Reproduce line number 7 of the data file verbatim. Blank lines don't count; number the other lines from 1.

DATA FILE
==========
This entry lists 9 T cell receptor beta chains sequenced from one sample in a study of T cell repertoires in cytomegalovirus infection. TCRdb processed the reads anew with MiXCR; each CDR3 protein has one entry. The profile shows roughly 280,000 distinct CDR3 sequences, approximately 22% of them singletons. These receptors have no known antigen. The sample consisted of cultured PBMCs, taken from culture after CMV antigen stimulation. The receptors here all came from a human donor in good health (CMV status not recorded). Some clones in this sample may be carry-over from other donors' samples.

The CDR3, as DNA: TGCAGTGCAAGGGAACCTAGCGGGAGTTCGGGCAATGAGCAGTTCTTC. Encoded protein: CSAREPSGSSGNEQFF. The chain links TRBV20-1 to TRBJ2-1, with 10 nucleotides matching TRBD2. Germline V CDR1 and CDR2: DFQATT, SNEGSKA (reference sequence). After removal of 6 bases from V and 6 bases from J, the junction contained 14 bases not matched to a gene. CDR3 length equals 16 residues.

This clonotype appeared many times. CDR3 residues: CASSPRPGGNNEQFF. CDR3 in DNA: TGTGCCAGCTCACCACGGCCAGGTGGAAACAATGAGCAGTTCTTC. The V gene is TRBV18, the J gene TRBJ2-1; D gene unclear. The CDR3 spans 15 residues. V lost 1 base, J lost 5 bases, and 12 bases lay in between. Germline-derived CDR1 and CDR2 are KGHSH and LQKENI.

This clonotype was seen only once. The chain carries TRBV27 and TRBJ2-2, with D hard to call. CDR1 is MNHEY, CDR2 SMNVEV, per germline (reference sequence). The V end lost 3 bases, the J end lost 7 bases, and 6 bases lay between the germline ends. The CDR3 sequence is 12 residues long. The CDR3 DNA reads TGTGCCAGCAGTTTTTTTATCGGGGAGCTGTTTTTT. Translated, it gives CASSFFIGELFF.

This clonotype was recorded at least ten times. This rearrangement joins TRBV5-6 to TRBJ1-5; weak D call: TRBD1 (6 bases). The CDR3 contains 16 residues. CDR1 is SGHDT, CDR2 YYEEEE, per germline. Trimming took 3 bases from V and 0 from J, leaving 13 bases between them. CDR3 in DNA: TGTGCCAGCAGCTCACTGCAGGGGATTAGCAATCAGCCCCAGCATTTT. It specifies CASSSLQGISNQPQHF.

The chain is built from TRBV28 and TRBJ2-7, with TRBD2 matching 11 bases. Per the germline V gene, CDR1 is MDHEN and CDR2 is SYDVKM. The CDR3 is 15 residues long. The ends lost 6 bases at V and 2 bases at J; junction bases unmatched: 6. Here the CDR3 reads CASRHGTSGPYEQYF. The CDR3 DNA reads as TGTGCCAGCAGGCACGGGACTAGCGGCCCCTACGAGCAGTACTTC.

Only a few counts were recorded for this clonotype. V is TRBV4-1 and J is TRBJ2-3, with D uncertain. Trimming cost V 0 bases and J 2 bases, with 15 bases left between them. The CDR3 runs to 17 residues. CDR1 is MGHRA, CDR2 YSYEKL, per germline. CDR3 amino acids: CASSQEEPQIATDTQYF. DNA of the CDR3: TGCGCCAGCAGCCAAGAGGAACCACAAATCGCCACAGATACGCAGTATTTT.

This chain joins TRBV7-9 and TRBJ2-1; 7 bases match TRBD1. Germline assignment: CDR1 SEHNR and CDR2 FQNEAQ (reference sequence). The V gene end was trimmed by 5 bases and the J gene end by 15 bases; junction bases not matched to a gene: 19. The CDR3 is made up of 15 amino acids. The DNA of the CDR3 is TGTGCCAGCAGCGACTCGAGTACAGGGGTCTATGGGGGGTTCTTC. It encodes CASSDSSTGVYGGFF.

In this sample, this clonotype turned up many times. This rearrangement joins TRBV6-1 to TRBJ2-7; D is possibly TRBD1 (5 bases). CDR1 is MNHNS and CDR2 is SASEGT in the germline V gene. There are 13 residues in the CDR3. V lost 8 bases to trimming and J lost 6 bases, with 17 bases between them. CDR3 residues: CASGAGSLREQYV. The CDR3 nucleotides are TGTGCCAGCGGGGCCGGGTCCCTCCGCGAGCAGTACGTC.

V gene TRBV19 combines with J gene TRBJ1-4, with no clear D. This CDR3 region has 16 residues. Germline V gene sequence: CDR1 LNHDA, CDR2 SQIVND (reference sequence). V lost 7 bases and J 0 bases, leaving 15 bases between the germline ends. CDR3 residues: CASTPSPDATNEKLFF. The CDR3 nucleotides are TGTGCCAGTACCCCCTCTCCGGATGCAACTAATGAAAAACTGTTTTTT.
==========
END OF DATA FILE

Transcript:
Only a few counts were recorded for this clonotype. V is TRBV4-1 and J is TRBJ2-3, with D uncertain. Trimming cost V 0 bases and J 2 bases, with 15 bases left between them. The CDR3 runs to 17 residues. CDR1 is MGHRA, CDR2 YSYEKL, per germline. CDR3 amino acids: CASSQEEPQIATDTQYF. DNA of the CDR3: TGCGCCAGCAGCCAAGAGGAACCACAAATCGCCACAGATACGCAGTATTTT.